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Many of the most popular recent additions to the practicePRO Lending Library have been from the ABA’s “One Hour” series. These books present practice management and technology topics in a format that can be read in (more or less) an hour.

We’ve added three new titles to the Library.

Legal Project Management In One Hour for Lawyers is by Pamela Woldow, a partner at a global legal consulting firm, and Doug Richardson, a former large firm litigator who now writes and coaches on law firm leadership. Their goal in the book is to explain just what “legal project management” (LPM) is, why clients want it, and how firms can begin to apply basic LPM principles.

The authors describe LPM as being about two core things: performing legal work more efficiently and managing uncertainty. It is not the same as project management in other fields (e.g. manufacturing or technology), which aims to produce identical and predictable outcomes. Rather, it is a system to give clients more predictability and accountability within the scope of the tasks clients have retained a law firm to perform.

Why are clients increasingly demanding LPM for their work? Financial pressures. The budget for “legal spend” has been slashed in many companies, and so they are looking for firms who can offer the same services with greater efficiency, value and predictable timelines and costs. Firms that have shown the willingness to respond to this new environment are proving attractive to these clients.

The book provides a high level overview of the various stages of LPM: determining the client objectives, planning the project, executing the legal work, monitoring progress and doing post-project reviews. The processes are easy enough to explain; the challenge is implementing the ideas in the firm and getting buy-in from lawyers who have traditionally done things “their way.”

Throughout the book there are real-world anecdotes that demonstrate how firms have adopted LPM practices. The authors wrap up with a chapter on how to begin the process of implementing LPM in your firm.

Adobe Acrobat in One Hour for Lawyers gives a detailed look at a program many in the legal profession use, but which isn’t often taken full advantage of in terms of features. Most assume it’s used mainly to display documents in a PDF format, but it’s capable of so much more. The author is Ernie Svenson, a commercial litigation lawyer who speaks on tech-related subjects and runs the website.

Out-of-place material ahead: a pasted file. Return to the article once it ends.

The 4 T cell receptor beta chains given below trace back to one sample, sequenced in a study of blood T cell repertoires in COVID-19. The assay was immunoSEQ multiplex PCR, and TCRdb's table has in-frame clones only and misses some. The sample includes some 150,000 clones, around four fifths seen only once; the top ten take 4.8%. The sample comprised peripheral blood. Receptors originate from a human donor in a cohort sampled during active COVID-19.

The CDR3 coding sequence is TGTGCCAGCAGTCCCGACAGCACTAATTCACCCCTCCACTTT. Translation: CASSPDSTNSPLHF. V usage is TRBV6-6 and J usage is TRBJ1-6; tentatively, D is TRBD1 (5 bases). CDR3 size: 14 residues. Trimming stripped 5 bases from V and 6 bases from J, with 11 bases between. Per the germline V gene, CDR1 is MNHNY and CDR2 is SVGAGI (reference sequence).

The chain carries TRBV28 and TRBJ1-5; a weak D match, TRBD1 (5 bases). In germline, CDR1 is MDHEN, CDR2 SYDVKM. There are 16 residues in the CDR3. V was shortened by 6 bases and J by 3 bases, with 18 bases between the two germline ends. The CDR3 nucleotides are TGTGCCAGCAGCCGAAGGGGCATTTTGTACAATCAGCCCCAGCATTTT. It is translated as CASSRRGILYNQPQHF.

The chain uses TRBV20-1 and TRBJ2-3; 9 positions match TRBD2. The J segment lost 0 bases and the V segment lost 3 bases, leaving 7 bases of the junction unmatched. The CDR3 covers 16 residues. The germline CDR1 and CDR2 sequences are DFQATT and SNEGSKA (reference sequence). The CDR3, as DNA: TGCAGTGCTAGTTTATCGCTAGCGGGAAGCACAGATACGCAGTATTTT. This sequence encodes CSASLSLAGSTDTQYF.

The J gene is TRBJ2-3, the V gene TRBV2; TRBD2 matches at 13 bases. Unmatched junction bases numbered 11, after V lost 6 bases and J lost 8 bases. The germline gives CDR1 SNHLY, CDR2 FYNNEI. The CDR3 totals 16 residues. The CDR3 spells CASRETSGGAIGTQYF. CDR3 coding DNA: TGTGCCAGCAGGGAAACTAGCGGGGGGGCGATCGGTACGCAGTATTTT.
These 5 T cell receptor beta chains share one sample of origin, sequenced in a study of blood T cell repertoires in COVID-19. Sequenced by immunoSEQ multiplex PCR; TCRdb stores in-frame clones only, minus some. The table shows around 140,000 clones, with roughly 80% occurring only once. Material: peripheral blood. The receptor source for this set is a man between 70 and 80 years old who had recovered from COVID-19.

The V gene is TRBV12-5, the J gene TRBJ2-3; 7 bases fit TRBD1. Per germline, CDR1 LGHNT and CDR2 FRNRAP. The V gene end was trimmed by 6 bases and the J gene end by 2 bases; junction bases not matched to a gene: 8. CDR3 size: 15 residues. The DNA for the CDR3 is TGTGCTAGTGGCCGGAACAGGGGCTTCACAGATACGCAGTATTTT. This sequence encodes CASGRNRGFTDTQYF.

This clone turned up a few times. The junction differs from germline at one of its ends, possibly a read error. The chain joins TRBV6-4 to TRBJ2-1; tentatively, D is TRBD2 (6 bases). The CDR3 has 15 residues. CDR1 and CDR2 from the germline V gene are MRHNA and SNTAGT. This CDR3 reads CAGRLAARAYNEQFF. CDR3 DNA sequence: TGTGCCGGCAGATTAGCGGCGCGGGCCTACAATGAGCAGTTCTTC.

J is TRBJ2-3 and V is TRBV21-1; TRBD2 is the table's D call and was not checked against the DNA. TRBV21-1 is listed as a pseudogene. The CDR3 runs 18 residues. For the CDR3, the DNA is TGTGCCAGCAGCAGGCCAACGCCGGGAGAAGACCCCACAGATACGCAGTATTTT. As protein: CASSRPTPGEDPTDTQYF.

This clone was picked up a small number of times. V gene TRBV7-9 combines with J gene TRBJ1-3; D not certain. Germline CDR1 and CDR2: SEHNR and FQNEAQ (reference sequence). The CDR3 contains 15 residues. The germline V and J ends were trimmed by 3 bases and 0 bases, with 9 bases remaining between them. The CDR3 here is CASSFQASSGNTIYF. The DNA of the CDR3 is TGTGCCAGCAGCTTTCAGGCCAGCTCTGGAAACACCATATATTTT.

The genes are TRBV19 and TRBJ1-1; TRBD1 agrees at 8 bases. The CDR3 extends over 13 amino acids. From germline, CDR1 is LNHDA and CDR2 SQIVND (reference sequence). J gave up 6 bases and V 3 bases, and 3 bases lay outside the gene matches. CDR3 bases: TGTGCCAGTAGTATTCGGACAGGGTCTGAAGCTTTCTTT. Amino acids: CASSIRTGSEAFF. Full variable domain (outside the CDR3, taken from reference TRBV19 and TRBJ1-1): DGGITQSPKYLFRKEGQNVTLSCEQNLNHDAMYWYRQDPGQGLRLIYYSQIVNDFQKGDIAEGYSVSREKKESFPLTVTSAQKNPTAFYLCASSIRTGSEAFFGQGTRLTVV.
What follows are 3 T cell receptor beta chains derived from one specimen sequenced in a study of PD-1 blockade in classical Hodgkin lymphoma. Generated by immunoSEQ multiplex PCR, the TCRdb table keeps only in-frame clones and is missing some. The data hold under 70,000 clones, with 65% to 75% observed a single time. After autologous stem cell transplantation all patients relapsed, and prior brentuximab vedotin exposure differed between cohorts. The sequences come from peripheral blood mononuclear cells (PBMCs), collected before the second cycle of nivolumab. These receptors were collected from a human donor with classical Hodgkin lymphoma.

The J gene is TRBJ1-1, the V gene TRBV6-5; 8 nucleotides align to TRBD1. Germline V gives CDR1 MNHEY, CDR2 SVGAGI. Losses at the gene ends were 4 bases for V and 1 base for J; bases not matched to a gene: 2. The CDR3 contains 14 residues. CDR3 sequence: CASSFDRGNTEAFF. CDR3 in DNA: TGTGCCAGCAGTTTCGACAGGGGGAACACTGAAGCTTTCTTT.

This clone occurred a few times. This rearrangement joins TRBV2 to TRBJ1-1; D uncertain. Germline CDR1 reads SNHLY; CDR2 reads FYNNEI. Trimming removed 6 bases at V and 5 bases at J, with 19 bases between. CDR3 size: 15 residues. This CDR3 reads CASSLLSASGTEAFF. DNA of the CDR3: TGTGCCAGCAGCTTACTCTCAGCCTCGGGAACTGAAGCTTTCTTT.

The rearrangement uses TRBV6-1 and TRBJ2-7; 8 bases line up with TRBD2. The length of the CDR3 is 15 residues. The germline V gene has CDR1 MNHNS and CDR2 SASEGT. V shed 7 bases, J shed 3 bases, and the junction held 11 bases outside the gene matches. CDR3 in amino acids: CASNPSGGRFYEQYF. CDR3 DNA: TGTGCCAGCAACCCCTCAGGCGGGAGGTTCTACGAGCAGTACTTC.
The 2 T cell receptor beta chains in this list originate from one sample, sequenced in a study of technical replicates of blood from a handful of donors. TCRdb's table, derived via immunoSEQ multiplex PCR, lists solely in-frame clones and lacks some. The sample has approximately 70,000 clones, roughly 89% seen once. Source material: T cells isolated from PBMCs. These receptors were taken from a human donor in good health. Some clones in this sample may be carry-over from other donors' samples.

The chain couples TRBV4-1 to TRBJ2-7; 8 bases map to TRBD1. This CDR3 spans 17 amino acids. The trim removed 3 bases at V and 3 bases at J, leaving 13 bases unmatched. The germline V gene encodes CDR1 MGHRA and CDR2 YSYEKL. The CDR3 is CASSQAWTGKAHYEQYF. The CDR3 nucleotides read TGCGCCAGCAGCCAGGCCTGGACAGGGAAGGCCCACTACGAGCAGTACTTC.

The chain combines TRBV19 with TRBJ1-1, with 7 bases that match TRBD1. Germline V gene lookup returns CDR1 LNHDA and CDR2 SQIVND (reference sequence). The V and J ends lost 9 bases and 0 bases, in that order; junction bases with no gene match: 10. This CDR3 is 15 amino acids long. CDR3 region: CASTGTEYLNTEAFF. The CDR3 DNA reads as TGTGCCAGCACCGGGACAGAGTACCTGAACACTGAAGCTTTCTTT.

There are free programs that let you create and view PDFs, but this book focuses on the features that justify the costs of purchasing Adobe® Acrobat® X and XI Standard or Professional. The chapters are divided into Basic (viewing, navigating and creating PDFs) and Intermediate (creating bookmarks, commenting, redaction text recognition and more). A quick browse through the chapters will unlock features you may not have known were at your fingertips.

Finally, Android Apps in One Hour for Lawyers provides some great ideas for apps that can be used on any device that runs Android™, whether it’s a phone or tablet. The author is Daniel Siegel, a lawyer who writes and speaks on technology and consults with firms to improve their technology practices.

There are 600,000 apps in the Google Play store and this book distills that number down to the best to get more out of your device. While Android devices don’t have as many specific legal apps as Apple ones do, there are still a lot worth checking out.

After showing novice users where to find apps, and how to install and update them, the book breaks down the suggested apps into different types. There are those that store data in the cloud, productivity apps, document editing apps, apps designed forlaw offices and those that increase the power of your device through dictation, remote access and file management. Even if you just skim the chapters, you are bound to find something to make your device even more useful.

Tim Lemieux is practicePRO Coordinator at LAWPRO.